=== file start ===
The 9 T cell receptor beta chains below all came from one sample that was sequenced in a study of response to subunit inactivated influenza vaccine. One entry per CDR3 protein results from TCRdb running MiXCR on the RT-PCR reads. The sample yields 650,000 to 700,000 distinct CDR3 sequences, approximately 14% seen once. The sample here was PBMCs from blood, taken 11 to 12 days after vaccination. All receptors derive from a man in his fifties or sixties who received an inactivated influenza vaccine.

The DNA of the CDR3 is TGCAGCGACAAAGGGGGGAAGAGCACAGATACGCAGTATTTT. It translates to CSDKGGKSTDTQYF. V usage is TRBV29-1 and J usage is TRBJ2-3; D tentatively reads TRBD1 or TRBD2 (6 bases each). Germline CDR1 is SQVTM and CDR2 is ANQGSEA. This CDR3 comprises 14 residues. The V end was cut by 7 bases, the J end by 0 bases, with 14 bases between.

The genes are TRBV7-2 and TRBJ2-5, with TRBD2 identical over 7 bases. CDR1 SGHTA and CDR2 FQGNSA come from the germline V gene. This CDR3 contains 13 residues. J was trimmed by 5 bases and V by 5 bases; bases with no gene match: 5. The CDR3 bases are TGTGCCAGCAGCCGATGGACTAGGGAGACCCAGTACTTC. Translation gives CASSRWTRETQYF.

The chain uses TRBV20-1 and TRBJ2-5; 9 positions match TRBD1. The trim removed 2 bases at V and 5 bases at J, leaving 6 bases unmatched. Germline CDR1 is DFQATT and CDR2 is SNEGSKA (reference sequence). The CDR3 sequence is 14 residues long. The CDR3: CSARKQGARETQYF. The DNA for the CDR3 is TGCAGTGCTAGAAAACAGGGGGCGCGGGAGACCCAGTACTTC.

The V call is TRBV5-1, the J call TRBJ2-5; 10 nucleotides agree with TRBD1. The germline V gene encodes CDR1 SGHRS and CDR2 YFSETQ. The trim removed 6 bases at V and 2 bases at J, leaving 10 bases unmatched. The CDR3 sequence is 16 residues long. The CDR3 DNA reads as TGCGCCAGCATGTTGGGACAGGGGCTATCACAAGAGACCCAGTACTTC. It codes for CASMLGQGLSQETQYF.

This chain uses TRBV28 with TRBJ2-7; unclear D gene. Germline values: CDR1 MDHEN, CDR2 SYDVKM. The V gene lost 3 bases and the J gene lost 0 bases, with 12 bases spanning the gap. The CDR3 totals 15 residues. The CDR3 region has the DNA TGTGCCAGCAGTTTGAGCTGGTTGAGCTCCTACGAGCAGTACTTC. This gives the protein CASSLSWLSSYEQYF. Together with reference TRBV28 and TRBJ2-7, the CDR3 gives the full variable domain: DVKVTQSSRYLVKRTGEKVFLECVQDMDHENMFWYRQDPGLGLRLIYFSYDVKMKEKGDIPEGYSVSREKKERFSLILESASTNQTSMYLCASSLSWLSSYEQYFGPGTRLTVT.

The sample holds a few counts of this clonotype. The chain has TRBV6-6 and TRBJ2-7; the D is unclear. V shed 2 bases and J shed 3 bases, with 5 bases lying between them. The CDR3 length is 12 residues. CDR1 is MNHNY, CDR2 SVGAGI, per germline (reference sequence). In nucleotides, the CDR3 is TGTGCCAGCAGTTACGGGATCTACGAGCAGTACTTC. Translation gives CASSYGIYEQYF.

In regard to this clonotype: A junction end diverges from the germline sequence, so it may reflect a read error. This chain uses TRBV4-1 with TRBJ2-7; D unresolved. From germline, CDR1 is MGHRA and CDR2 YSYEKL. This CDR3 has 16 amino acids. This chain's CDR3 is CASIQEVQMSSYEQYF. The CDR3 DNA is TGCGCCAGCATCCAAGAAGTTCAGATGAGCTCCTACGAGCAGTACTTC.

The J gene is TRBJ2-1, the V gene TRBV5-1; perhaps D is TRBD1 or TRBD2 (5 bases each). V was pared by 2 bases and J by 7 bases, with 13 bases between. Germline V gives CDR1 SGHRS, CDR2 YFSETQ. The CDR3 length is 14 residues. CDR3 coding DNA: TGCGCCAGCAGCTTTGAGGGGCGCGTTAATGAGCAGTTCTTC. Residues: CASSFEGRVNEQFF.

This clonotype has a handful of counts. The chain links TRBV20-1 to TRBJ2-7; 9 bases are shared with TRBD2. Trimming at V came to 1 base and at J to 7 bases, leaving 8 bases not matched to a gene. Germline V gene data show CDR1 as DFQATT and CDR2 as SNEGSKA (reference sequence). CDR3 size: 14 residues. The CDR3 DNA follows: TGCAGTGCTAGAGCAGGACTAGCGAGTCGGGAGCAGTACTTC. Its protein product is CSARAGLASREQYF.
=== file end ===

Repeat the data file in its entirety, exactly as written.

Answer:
The 9 T cell receptor beta chains below all came from one sample that was sequenced in a study of response to subunit inactivated influenza vaccine. One entry per CDR3 protein results from TCRdb running MiXCR on the RT-PCR reads. The sample yields 650,000 to 700,000 distinct CDR3 sequences, approximately 14% seen once. The sample here was PBMCs from blood, taken 11 to 12 days after vaccination. All receptors derive from a man in his fifties or sixties who received an inactivated influenza vaccine.

The DNA of the CDR3 is TGCAGCGACAAAGGGGGGAAGAGCACAGATACGCAGTATTTT. It translates to CSDKGGKSTDTQYF. V usage is TRBV29-1 and J usage is TRBJ2-3; D tentatively reads TRBD1 or TRBD2 (6 bases each). Germline CDR1 is SQVTM and CDR2 is ANQGSEA. This CDR3 comprises 14 residues. The V end was cut by 7 bases, the J end by 0 bases, with 14 bases between.

The genes are TRBV7-2 and TRBJ2-5, with TRBD2 identical over 7 bases. CDR1 SGHTA and CDR2 FQGNSA come from the germline V gene. This CDR3 contains 13 residues. J was trimmed by 5 bases and V by 5 bases; bases with no gene match: 5. The CDR3 bases are TGTGCCAGCAGCCGATGGACTAGGGAGACCCAGTACTTC. Translation gives CASSRWTRETQYF.

The chain uses TRBV20-1 and TRBJ2-5; 9 positions match TRBD1. The trim removed 2 bases at V and 5 bases at J, leaving 6 bases unmatched. Germline CDR1 is DFQATT and CDR2 is SNEGSKA (reference sequence). The CDR3 sequence is 14 residues long. The CDR3: CSARKQGARETQYF. The DNA for the CDR3 is TGCAGTGCTAGAAAACAGGGGGCGCGGGAGACCCAGTACTTC.

The V call is TRBV5-1, the J call TRBJ2-5; 10 nucleotides agree with TRBD1. The germline V gene encodes CDR1 SGHRS and CDR2 YFSETQ. The trim removed 6 bases at V and 2 bases at J, leaving 10 bases unmatched. The CDR3 sequence is 16 residues long. The CDR3 DNA reads as TGCGCCAGCATGTTGGGACAGGGGCTATCACAAGAGACCCAGTACTTC. It codes for CASMLGQGLSQETQYF.

This chain uses TRBV28 with TRBJ2-7; unclear D gene. Germline values: CDR1 MDHEN, CDR2 SYDVKM. The V gene lost 3 bases and the J gene lost 0 bases, with 12 bases spanning the gap. The CDR3 totals 15 residues. The CDR3 region has the DNA TGTGCCAGCAGTTTGAGCTGGTTGAGCTCCTACGAGCAGTACTTC. This gives the protein CASSLSWLSSYEQYF. Together with reference TRBV28 and TRBJ2-7, the CDR3 gives the full variable domain: DVKVTQSSRYLVKRTGEKVFLECVQDMDHENMFWYRQDPGLGLRLIYFSYDVKMKEKGDIPEGYSVSREKKERFSLILESASTNQTSMYLCASSLSWLSSYEQYFGPGTRLTVT.

The sample holds a few counts of this clonotype. The chain has TRBV6-6 and TRBJ2-7; the D is unclear. V shed 2 bases and J shed 3 bases, with 5 bases lying between them. The CDR3 length is 12 residues. CDR1 is MNHNY, CDR2 SVGAGI, per germline (reference sequence). In nucleotides, the CDR3 is TGTGCCAGCAGTTACGGGATCTACGAGCAGTACTTC. Translation gives CASSYGIYEQYF.

In regard to this clonotype: A junction end diverges from the germline sequence, so it may reflect a read error. This chain uses TRBV4-1 with TRBJ2-7; D unresolved. From germline, CDR1 is MGHRA and CDR2 YSYEKL. This CDR3 has 16 amino acids. This chain's CDR3 is CASIQEVQMSSYEQYF. The CDR3 DNA is TGCGCCAGCATCCAAGAAGTTCAGATGAGCTCCTACGAGCAGTACTTC.

The J gene is TRBJ2-1, the V gene TRBV5-1; perhaps D is TRBD1 or TRBD2 (5 bases each). V was pared by 2 bases and J by 7 bases, with 13 bases between. Germline V gives CDR1 SGHRS, CDR2 YFSETQ. The CDR3 length is 14 residues. CDR3 coding DNA: TGCGCCAGCAGCTTTGAGGGGCGCGTTAATGAGCAGTTCTTC. Residues: CASSFEGRVNEQFF.

This clonotype has a handful of counts. The chain links TRBV20-1 to TRBJ2-7; 9 bases are shared with TRBD2. Trimming at V came to 1 base and at J to 7 bases, leaving 8 bases not matched to a gene. Germline V gene data show CDR1 as DFQATT and CDR2 as SNEGSKA (reference sequence). CDR3 size: 14 residues. The CDR3 DNA follows: TGCAGTGCTAGAGCAGGACTAGCGAGTCGGGAGCAGTACTTC. Its protein product is CSARAGLASREQYF.